• RobS

      Unless Abbott keeps his nose very clean for the next few months I dont think a double dissolution will result in a much better outcome for him, The sheer number of minor parties would still likely result in a fractured senate requiring significant manoeuvering to get anything done. If on the other hand he has some gaffs or is perceived to be changing any election promises, or succumbs to his famous gaffe prone nature then the result could be even less favorable.

      • Rob

        I agree with you, and also doubt he’ll get a better outcome, but in the end it’s not what we think, it’s what he thinks that will determine his decision. If he gets a repeat of the election just gone there will be 2 fewer Green and 1 fewer Labor senators. So I reckon he might just be mad enough to hope for a repeat and go for it. He will want to create a legacy and that means getting passage of his agenda and a prospect of 3 fewer opponents will be inviting. These micro parties will work out that this is their one best chance to negotiate an outcome because they won’t get back in and so I reckon at least some of them will go for it and if so that means a headache for Abbott if he doesn’t clear them out.

        • RobS

          We just have to hope for some early gaffes to make a double dissolution less attractive to him and maybe also put some potential allies off side.

  • Coaltopia

    I’m guessing you mean the ACCI is pro-cabon? (or anti-climate?).

    And yes, it’s very likely Poland is happy to have another coalpromized nation back in the pits.

  • Keith

    Barrie, the problem is that in the last week of the campaign Abbott crystallised his climate denial in an interview with Michelle Grattan. The logic of this is that it is a waste worrying about fossil fuels and moving to renewable energy. Being big on consistency leaves him little room to move. The pronouncements about messing with wind power are hard to change unless he starts being inconsistent.

    The best hope is that the curious senate composition will yet mean that the climate excesses and anti-renewable energy position might still be blocked. Admittedly it is hard to work out who could play that role, but there are a few unknowns in the list.

    Or maybe when the coalition starts looking for jobs, they will realise that they are there for the growing in the renewables area. I certainly wouldn’t bet that, notwithstanding enthusiastic egging on by the coalition, big coal developments will be a viable investment proposition. Why would a capital provider risk having stranded assets?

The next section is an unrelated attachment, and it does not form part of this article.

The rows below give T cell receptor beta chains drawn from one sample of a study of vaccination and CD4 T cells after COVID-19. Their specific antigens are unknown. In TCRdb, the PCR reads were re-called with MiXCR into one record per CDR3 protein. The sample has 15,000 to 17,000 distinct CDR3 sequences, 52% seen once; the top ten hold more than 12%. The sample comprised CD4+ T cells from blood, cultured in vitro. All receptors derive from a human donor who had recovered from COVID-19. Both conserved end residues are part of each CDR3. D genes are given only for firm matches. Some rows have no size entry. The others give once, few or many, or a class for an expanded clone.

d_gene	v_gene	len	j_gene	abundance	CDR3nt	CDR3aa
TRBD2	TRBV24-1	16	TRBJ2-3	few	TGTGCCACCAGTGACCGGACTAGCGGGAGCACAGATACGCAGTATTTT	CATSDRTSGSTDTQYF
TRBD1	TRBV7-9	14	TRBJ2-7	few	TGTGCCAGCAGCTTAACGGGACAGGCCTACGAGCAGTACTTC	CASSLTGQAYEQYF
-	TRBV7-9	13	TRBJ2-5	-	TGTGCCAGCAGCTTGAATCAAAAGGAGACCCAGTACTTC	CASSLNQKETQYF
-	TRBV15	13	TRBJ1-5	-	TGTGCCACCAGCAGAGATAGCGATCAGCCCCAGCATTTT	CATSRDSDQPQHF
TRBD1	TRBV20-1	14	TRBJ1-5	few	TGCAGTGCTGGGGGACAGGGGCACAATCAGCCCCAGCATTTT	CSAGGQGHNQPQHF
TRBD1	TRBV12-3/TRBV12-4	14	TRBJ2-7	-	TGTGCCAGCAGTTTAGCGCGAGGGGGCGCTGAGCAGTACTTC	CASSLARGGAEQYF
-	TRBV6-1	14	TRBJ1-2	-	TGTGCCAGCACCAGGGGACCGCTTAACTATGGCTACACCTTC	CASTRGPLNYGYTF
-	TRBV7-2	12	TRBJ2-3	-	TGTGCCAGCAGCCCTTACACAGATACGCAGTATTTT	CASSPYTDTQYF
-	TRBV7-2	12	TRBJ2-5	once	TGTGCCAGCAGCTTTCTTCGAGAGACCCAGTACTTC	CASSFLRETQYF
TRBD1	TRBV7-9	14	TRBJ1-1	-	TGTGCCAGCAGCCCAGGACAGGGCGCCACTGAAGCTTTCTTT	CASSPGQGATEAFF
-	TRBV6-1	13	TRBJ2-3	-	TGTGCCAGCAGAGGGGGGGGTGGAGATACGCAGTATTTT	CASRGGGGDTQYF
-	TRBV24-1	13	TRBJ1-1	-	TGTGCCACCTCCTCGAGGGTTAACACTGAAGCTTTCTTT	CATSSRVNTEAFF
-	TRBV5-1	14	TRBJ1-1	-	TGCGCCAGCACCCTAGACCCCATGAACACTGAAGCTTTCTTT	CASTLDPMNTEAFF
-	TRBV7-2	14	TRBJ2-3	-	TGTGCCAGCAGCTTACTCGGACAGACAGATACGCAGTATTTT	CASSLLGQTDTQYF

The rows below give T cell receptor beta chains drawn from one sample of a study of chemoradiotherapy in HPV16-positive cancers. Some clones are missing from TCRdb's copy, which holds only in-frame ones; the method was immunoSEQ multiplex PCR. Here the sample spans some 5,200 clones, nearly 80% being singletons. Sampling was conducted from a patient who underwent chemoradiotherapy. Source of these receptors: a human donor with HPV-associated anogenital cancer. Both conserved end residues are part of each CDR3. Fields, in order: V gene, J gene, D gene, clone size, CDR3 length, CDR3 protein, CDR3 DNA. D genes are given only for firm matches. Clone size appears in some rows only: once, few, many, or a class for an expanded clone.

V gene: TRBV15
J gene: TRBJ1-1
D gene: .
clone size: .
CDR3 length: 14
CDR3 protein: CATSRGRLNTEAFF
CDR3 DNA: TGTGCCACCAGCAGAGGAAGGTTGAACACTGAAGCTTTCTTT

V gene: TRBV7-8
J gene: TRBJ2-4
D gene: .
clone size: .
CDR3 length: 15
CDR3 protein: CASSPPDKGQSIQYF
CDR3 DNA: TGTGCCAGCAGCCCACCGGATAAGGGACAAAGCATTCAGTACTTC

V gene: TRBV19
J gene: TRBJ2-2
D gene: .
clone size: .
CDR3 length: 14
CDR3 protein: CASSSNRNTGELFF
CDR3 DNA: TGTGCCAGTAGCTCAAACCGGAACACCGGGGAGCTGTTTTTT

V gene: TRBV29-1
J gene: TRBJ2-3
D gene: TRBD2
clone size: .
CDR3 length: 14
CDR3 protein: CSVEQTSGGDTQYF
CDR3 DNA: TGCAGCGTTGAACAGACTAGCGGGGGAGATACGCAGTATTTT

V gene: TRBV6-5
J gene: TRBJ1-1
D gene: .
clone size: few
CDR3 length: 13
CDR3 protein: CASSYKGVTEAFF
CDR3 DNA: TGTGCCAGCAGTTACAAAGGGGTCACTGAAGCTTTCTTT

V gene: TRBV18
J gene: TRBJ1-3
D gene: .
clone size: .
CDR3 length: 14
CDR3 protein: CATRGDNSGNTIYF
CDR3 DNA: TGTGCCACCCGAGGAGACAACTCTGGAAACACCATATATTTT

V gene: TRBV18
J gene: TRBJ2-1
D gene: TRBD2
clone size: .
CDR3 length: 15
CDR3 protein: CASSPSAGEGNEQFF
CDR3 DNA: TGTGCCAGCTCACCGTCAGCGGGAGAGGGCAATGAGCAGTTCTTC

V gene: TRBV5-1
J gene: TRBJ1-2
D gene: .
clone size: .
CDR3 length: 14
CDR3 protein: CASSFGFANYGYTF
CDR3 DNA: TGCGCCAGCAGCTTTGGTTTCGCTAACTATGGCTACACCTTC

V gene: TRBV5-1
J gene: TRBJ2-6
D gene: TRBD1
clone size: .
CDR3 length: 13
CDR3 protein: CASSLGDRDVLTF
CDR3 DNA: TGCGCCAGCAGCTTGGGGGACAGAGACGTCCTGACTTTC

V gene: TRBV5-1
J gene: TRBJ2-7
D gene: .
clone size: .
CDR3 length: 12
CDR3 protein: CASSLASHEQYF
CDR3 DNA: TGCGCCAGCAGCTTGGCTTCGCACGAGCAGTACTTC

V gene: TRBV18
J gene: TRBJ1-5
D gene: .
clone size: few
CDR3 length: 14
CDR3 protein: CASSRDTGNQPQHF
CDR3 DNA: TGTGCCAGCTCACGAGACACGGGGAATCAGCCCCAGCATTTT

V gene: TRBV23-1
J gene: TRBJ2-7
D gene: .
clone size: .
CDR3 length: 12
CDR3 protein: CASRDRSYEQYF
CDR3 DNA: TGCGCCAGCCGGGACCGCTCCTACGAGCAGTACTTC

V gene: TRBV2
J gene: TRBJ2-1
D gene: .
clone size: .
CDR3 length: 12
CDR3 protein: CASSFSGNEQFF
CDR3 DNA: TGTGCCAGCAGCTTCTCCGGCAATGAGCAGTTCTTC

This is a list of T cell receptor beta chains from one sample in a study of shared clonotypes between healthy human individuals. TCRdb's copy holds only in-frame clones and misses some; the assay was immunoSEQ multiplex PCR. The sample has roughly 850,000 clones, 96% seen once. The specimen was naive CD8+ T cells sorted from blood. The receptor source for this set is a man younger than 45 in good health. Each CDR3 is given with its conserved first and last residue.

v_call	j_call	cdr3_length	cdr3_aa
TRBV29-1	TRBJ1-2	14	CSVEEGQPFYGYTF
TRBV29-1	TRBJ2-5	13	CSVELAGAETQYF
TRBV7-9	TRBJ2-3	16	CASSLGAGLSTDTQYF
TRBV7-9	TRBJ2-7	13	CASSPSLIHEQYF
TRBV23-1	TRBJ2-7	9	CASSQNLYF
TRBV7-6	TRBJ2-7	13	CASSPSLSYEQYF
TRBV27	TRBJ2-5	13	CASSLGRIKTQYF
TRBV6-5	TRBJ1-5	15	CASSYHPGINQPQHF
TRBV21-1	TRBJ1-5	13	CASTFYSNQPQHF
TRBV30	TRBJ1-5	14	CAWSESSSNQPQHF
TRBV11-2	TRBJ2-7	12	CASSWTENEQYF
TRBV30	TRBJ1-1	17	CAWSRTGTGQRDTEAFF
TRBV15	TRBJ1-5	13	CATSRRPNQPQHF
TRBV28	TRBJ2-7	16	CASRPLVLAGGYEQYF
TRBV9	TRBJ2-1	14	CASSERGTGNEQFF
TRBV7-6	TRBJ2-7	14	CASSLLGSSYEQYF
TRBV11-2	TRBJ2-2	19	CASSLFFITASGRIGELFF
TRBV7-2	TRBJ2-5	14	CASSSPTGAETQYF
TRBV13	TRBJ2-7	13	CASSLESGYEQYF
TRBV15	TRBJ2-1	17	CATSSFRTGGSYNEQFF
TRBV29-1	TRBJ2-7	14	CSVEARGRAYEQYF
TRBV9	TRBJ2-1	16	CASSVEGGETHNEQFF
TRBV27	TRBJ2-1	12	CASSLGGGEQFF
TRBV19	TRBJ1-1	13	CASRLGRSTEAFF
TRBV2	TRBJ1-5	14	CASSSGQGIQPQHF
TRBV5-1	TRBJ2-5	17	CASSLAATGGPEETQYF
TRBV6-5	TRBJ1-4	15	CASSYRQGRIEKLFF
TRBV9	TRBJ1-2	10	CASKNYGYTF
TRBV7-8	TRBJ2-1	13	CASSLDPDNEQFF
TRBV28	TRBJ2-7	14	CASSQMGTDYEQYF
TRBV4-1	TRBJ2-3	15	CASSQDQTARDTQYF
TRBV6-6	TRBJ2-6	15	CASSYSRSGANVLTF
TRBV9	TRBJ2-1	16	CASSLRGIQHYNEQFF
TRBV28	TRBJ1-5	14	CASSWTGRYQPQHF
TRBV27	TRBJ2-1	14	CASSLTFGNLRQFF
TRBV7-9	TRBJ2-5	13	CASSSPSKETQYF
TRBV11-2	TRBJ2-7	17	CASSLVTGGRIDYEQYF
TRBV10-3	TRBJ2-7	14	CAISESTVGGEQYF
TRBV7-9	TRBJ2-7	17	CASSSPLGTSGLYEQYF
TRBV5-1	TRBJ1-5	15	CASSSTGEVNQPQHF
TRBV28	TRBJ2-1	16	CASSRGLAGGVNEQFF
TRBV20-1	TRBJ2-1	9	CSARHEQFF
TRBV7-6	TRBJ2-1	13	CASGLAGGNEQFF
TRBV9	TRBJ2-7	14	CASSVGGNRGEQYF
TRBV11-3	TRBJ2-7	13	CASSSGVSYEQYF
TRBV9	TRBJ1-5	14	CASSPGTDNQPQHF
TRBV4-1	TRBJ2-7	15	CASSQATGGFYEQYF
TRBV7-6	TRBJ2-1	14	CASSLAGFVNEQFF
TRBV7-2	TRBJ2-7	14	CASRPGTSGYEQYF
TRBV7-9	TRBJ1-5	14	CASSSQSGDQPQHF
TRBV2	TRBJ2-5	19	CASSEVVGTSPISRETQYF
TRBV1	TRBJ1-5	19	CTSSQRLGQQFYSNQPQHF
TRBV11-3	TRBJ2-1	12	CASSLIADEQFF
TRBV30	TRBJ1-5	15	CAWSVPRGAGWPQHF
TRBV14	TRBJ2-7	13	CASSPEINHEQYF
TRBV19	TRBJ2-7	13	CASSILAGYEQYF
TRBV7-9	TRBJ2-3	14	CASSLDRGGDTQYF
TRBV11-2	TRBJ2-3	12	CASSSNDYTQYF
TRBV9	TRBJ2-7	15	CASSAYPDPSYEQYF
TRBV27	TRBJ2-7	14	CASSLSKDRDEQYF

• barrie harrop

      Well Keith ,i do not expect any more dirty coal fired energy plants to be built and yes the jobs growth and new industry aspects will come home to roost anytime soon.
      Expecting trade off in the Senate too.

      • RobS

        I agreed with you wholeheartedly until reading Abbott’s policy on energy released less than 48 hours before the election. It did not contain the words solar or renewable ONCE. and contained a nearly two page section on increasing the profitability of coal generation again. It seems Abbott’s push back to the energy of the 20th century might be harder than most expected. Whether it pays off and then if so whether any new additions just end up as white elephant stranded investments in a few years remains to be seen but for the first time in a while I can actually foresee a new coal plant in Australia based on Abbott’s election policies.

  • George Papadopoulos

    Giles, I note your comment that “A further complication for the wind industry is the Coalition’s determination to hold yet another review of wind farm health impacts and its proposal to introduced “real time” wind farm monitoring, which the industry says would be expensive and useless.” Why do you think the wind industry feels so? Could it have to do with loosing RECs and going bankrupt, should they be found to be non-complaint with existing noise guidelines?
    Also the Clean Energy regulator requires developers to simply fill a form and tick a box that they are “compliant”. If gossip has it correct, an acoustician (wind industry favourite) connected with the Waubra, Waterloo and Hepburn developments recently commented that “the lack of true accountability is something to laugh about”. Certainly I don’t laugh when like last night it was sonic/vibrational hell out my way 35km from the Gunning Wind Farm. It leaves me wondering about how people cope at closer range.
    Why not a bit of accountability? After all, isn’t noise nuisance the chief contentious issue with wind turbines that needs to be resolved?

    • Giles

      I know I am going to regret asking this question, but 35kms?

      • George Papadopoulos

        Giles, I hope you weren’t going to regret answering my on accountability instead…
        Clearly the wind industry has something to fear doesn’t it? And having fun at my claims isn’t going to help its cause either, especially when I am not the only to have this problem.